Oil continues to gush out of the Middle East, North Dakota, Texas, and the Alberta tar sands in Canada. My oil prices outlook continues to be neutral at this point, even with the recent decline.
Some would argue there have been over 800 or so oil rigs placed in idle. But the reality is the best producing oil rigs are still pumping out the black crude.
Not only is oversupply an issue worldwide, but the global demand is not there. Also considering the high oil reserves and stockpiles, I just cannot fathom a sustainable upward move in oil prices given the current metrics. Unless oil fields are disrupted by ISIS in Iraq and elsewhere, I’m neutral.
The West Texas Intermediate (WTI) oil has fallen back towards the $50.00 level after recent moves to above $60.00. We could see a break at $50.00, but expect oil prices to rally should this happen. This would mean a trading opportunity for oil traders at below $50.00 and selling into strength towards $60.00.
Chart courtesy of www.StockCharts.com
Why My Oil Price Outlook Isn’t Promising
Overseas, news surfaced that Saudi Arabia, the largest and most influential member of the Organization of the Petroleum Exporting Countries (OPEC), produced record oil in June on expectations of rising demand in 2016. Now Saudi Arabia may be correct in its forecast. But for this to happen, many things must play out in the global economy.
The International Monetary Fund (IMF) just cut its gross domestic product (GDP) growth forecast for the global economy. China is estimated to see its GDP drop below seven percent this year, although I believe this has already occurred. Without strong demand from China and Asia, I can’t see oil prices launching much higher.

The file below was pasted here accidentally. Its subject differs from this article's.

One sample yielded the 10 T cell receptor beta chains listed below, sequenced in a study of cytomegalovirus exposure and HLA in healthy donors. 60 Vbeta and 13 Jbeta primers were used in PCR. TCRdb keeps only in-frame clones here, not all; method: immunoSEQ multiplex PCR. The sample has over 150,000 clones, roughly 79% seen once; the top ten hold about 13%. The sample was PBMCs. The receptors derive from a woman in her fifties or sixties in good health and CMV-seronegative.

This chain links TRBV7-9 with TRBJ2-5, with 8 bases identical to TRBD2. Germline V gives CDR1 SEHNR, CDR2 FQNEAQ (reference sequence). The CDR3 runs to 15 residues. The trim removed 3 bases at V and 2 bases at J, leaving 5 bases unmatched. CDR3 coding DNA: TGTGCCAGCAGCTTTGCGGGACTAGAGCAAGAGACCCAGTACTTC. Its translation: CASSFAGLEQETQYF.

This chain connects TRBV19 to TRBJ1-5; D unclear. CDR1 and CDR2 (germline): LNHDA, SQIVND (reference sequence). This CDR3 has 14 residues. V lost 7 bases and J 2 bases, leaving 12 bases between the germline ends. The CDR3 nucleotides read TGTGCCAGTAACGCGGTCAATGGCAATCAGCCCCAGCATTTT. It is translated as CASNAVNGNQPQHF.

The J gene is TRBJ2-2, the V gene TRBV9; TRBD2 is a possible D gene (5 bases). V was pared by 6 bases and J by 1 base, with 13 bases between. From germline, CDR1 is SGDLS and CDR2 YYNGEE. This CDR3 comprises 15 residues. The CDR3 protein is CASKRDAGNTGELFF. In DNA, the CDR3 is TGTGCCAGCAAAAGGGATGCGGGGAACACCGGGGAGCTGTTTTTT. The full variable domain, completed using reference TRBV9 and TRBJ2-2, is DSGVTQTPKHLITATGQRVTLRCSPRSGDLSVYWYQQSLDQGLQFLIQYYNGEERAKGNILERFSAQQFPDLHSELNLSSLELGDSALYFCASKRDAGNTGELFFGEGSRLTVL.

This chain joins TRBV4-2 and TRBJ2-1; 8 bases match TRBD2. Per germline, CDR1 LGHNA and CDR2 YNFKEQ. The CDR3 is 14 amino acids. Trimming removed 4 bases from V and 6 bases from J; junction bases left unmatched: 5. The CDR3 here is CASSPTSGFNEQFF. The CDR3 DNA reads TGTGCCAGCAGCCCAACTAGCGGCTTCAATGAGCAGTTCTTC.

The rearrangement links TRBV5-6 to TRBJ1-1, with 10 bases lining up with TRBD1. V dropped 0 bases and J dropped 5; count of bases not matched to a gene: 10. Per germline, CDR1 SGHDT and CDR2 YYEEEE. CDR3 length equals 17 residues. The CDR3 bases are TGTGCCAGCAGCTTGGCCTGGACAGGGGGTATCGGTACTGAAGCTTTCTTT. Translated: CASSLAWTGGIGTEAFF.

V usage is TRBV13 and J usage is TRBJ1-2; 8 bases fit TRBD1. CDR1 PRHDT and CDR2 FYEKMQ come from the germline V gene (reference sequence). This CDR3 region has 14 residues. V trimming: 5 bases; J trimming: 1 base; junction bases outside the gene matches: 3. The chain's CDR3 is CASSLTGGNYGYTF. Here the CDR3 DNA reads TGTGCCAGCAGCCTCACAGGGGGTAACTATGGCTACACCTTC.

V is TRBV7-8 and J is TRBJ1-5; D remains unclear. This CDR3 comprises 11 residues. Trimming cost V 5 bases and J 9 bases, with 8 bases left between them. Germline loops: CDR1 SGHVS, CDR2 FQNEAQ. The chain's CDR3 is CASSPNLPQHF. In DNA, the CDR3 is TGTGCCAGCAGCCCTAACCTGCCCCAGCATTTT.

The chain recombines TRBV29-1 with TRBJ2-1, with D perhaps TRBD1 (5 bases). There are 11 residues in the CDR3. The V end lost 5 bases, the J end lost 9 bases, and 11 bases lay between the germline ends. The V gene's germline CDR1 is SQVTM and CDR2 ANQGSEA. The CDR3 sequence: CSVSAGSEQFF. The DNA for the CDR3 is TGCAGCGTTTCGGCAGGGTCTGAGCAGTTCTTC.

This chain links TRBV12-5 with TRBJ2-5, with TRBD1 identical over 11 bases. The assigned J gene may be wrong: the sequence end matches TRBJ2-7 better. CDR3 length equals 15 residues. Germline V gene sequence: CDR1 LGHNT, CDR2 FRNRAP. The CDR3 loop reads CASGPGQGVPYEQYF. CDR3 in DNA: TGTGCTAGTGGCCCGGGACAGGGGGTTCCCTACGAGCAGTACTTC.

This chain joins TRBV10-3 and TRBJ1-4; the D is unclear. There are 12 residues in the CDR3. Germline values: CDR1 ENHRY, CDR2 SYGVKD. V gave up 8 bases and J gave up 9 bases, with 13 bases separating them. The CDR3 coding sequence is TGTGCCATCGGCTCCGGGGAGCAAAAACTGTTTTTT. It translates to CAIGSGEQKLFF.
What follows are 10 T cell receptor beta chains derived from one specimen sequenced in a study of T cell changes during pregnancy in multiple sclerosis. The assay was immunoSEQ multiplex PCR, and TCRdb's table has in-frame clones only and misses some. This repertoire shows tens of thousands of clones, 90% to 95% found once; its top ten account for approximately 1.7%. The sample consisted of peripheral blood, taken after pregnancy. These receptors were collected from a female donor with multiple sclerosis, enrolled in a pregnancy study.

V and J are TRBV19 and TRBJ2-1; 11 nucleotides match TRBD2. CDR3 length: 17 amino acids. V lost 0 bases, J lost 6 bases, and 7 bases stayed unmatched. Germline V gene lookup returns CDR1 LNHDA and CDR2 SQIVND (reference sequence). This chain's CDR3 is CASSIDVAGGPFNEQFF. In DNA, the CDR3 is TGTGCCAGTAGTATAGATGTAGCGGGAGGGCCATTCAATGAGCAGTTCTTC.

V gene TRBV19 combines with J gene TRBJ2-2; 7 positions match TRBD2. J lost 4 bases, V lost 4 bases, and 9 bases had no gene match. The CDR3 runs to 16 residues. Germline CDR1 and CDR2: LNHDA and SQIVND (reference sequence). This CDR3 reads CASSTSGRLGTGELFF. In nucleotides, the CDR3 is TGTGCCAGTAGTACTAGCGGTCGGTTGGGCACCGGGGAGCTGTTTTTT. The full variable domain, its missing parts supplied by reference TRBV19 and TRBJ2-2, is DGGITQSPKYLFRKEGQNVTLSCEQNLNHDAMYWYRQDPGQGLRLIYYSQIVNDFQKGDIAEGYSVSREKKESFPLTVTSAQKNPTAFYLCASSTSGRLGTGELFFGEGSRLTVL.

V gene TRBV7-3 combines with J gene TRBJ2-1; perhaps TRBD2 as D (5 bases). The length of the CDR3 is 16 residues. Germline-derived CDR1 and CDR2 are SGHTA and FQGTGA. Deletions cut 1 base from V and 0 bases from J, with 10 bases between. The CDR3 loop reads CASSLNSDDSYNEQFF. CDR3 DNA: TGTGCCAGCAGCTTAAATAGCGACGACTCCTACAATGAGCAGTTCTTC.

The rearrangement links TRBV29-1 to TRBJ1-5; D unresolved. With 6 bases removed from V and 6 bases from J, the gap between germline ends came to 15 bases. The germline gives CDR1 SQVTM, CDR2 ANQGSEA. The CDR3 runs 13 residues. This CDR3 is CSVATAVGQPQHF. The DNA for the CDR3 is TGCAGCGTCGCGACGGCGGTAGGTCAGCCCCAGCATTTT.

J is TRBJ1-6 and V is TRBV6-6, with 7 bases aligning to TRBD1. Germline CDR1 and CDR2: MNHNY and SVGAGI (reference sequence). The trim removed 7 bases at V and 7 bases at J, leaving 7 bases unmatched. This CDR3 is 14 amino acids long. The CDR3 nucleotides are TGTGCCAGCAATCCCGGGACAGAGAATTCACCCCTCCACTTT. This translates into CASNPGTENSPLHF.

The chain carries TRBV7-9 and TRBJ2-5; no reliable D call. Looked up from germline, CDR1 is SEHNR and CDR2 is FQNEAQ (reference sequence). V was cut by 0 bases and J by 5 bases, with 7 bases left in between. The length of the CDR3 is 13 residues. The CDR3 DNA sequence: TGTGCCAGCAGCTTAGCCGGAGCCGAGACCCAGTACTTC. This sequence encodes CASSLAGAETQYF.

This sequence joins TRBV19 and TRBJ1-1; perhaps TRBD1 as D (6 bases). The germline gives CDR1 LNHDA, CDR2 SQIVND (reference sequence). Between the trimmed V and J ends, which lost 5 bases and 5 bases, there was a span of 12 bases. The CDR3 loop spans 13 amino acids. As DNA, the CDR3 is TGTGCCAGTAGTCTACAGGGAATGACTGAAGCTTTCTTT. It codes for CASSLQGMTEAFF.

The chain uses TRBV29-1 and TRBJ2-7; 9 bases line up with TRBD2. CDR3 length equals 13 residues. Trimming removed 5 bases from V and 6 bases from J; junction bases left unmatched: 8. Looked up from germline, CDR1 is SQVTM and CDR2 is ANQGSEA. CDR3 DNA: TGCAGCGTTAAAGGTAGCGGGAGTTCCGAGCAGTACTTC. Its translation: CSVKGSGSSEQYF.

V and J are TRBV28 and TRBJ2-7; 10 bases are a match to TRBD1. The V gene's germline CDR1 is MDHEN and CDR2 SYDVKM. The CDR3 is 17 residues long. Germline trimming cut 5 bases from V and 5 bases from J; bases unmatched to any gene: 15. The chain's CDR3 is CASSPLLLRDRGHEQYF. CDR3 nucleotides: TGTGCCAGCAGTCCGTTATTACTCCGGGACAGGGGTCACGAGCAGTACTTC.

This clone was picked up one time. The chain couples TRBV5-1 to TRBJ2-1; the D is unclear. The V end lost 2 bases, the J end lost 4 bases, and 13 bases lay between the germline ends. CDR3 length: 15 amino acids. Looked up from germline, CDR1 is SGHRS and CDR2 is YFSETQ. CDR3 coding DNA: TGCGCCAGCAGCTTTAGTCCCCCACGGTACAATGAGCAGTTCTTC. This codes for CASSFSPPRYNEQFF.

You also have the possibility of an Iran nuclear deal. This would likely result in the flow of Iranian oil into the market, pressuring oil prices in the Middle East and globally.
Closer to home, we continue to see strong oil production and expect rigs to come back online as prices rise, which would again put pressure on oil prices.
At the same time, Canada is continuing to hope a pipeline will extend from the Alberta tar sands to the refiners down south. Such a move—if it is ever approved—would drive up supply and place further pressure on oil prices.
How to Play Oil Right Now
The oil sector is not for buy-and-hold investors. When it comes to the buy on weakness and sell on strength approach, I recommend that only traders play oil at this time. I see a tight band at between $45.00 and $60.00.
Traders should also consider looking at accumulating some of the major S&P 500 energy companies in both oil exploration and production, along with the integrated oil plays. Here I’m talking about stocks like Chevron Corporation (NYSE/CVX), Exxon Mobil Corporation (NYSE/XOM), Schlumberger Limited (NYSE/SLB), and Continental Resources, Inc. (NYSE/CLR) to name a few.